When we moved in there was a small patch of grass on the south side of our house next to the porch. It was cut off from the rest of the lawn by the driveway on one side and the back patio on the other. My husband would mow it, but the grass would grow back much faster than the rest of the yard. He figured it had been planted as a garden of ornamental grasses...I wasn't so sure. After doing some research online, I discovered that we had a patch of Yellow Nutsedge - not a plant I wanted to keep around.
In the fall, I took a shovel and dug up every inch of that weedy grassy patch. Afterwards I carefully dug through the loose dirt pulling out all the nutlets and rhizomes I could find, then I covered it with a thick layer of newspaper and waited for winter. The next spring I still had some sedge to pull up, but eventually it stopped coming back and I was able to plant my herb garden in it's place.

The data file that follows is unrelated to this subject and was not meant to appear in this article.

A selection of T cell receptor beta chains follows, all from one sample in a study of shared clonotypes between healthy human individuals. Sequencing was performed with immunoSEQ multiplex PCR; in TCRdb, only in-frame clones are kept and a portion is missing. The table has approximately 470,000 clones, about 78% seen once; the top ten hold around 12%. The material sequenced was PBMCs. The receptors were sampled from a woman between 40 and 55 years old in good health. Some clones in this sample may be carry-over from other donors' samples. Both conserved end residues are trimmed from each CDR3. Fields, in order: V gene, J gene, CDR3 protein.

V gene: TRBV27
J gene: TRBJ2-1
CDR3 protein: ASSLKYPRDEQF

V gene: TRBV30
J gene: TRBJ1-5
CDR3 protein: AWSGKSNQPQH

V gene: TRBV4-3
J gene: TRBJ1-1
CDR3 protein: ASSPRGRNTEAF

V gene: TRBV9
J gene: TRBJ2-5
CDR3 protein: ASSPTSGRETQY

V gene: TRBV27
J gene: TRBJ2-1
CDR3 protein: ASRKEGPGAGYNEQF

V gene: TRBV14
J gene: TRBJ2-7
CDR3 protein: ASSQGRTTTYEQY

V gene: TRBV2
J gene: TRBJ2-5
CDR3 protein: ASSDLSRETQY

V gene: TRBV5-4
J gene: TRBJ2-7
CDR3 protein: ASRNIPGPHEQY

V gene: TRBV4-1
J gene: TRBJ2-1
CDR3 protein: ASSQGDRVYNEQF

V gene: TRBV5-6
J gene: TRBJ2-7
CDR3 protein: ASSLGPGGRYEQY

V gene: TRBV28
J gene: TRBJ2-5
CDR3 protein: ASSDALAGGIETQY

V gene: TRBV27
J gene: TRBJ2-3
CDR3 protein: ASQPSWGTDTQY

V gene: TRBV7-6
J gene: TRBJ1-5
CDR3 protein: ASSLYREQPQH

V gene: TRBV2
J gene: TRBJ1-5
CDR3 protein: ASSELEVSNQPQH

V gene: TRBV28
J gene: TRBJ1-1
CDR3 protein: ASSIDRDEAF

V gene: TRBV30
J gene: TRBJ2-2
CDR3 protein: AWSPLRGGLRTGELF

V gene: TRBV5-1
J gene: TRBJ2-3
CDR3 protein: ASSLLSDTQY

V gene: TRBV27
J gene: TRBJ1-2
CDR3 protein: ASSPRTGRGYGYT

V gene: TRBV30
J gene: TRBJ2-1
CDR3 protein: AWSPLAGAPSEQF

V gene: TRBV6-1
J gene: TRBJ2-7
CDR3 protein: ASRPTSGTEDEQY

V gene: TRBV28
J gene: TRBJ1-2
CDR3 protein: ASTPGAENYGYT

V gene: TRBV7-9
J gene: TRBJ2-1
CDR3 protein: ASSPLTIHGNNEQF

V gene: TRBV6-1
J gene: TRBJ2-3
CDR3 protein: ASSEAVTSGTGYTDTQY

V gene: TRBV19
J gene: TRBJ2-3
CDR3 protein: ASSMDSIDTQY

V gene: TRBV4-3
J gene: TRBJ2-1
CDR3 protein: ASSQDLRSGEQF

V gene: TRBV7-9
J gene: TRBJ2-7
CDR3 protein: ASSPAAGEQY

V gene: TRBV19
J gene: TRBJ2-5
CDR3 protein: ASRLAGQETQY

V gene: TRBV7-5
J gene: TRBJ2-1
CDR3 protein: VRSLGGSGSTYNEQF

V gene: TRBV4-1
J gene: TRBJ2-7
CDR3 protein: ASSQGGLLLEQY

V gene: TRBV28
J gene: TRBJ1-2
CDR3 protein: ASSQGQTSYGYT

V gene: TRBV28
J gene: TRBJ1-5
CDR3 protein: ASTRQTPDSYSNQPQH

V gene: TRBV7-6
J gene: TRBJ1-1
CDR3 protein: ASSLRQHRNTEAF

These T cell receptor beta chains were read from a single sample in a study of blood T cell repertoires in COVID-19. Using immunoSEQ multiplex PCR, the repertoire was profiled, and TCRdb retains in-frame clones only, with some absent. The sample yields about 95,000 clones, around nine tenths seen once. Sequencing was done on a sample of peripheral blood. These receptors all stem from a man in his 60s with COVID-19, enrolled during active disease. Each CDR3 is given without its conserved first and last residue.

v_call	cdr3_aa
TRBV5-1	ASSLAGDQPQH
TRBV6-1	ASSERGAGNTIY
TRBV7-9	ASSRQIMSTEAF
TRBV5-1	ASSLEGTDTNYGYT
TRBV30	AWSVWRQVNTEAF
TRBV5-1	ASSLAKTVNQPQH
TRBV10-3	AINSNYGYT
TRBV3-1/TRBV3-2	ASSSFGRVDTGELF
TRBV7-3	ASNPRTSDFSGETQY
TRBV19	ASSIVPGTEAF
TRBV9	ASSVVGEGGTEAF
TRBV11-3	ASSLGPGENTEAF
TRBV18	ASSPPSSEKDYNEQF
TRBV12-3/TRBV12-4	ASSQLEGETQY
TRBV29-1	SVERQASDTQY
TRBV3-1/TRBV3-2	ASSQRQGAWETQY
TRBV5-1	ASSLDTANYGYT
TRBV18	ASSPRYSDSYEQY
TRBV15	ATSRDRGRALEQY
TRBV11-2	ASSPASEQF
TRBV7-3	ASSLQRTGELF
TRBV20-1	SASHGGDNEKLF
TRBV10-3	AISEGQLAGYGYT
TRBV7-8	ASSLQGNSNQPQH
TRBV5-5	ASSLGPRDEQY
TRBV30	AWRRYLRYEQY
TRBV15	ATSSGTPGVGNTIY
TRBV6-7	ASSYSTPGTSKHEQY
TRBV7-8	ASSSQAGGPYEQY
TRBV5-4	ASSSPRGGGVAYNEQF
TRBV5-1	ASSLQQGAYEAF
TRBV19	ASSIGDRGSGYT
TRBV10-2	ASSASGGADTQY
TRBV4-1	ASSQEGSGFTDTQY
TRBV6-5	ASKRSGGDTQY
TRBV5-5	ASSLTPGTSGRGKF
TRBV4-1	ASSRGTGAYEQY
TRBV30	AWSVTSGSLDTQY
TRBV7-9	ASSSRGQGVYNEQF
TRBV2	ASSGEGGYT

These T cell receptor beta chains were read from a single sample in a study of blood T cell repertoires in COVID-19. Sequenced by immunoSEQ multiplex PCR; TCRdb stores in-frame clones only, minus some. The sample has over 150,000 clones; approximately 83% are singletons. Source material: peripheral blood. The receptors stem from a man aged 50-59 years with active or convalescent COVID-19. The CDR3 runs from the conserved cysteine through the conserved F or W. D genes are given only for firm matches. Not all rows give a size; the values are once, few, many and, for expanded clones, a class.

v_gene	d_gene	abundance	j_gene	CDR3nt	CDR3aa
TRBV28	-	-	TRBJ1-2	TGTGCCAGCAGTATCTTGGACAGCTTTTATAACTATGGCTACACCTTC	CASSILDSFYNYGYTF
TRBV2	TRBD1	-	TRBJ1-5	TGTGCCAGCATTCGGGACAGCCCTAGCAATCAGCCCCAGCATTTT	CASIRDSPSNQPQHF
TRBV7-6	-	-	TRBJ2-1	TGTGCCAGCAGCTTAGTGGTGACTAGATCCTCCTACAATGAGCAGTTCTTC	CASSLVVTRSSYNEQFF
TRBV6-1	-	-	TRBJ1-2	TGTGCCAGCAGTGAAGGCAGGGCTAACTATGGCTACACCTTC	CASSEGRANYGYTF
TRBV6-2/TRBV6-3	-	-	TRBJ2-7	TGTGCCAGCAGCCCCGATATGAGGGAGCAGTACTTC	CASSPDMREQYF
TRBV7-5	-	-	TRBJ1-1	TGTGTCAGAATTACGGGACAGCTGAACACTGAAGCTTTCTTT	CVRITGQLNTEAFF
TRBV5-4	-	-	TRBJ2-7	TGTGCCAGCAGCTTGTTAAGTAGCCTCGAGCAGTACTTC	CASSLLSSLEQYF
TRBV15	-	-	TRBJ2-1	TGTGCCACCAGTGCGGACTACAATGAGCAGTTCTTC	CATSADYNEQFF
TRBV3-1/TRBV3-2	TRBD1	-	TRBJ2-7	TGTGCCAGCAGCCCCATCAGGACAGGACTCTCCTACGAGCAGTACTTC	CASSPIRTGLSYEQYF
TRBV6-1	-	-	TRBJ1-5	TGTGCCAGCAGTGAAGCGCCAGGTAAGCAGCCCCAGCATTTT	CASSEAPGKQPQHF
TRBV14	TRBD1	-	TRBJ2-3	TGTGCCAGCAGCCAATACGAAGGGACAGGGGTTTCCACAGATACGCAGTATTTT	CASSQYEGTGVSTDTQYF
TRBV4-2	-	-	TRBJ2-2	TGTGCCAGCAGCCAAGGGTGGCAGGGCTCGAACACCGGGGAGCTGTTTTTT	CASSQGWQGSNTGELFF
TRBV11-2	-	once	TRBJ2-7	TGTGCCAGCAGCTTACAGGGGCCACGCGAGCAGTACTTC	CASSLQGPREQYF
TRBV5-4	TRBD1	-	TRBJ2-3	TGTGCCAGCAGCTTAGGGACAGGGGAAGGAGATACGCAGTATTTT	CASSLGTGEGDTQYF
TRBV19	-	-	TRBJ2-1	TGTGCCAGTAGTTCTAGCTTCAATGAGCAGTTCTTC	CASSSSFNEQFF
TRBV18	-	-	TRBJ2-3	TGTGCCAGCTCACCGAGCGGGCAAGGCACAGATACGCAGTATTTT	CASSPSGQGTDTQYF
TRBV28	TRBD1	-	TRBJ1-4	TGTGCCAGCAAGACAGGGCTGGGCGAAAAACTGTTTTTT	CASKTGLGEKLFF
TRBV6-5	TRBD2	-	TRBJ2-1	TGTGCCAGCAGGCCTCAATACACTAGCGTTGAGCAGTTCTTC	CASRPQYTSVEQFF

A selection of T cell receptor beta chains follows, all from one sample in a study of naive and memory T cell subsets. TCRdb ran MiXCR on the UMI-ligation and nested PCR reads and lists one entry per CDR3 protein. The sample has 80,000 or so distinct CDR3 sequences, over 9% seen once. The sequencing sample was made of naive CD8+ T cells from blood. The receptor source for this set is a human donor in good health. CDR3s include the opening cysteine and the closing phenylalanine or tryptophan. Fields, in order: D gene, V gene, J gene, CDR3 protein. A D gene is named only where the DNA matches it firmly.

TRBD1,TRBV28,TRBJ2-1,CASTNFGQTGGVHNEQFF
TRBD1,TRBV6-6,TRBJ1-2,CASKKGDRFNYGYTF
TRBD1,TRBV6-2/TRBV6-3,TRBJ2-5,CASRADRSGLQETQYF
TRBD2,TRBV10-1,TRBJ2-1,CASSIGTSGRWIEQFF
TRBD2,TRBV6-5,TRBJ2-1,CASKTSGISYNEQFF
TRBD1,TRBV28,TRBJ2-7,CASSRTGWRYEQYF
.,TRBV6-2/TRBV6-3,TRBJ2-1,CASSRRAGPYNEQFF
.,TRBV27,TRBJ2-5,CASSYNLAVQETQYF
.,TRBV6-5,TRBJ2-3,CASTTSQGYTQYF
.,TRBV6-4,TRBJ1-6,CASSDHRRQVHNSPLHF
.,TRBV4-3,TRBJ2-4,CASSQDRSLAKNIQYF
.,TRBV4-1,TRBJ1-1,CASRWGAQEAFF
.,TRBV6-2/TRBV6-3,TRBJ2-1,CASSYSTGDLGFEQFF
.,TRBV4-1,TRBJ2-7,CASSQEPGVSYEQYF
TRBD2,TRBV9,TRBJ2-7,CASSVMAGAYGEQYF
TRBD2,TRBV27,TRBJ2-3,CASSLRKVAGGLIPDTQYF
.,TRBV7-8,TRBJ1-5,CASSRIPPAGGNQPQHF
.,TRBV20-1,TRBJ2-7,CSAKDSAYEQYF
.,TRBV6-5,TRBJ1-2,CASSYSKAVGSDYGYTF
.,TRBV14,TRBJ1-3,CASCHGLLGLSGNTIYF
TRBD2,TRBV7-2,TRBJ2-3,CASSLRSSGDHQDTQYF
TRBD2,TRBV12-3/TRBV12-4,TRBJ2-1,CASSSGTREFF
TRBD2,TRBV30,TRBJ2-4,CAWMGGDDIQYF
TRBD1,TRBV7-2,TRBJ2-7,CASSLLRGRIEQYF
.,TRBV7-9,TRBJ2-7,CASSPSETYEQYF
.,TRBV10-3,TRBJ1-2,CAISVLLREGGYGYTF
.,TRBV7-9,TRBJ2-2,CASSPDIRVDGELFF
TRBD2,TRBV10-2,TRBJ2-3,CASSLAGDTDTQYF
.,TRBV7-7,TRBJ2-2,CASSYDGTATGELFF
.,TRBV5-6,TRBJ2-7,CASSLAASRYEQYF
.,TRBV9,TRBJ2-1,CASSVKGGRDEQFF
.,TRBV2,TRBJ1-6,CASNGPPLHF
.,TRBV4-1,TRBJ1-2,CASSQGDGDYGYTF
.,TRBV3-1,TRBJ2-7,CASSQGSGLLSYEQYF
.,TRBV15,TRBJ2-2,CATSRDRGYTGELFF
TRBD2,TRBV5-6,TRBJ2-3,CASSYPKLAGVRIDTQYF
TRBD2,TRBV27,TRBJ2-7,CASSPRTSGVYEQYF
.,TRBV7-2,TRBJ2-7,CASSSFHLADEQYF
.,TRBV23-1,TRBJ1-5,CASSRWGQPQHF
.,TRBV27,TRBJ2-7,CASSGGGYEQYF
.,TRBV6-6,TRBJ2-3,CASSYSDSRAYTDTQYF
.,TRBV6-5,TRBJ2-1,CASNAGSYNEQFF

In Zone 4, most of the herbs I plant are considered annuals, but I'll take perennials when I can get them! Chives were the first to go in and the least fussy. I'm convinced they'd shoot up through the snow if the sun could get at them! I planted three different kinds of mint in pots (to prevent them from taking over the garden) and kept them in the garage for the winter. They're all starting to come back, although next winter I'll have to remember to give them a little water from time to time. I also planted lavender, sage, oregano, and a border of creeping thyme, which I'm happy to say have all survived their first Minnesota winter! I covered them with a thick layer of leaves in the fall and we had good snow cover the entire winter, so that probably helped.
Since so many of my annuals survived, I'll just be starting basil, chamomile, and cilantro from seed. I can barely wait to make my first batch of pesto!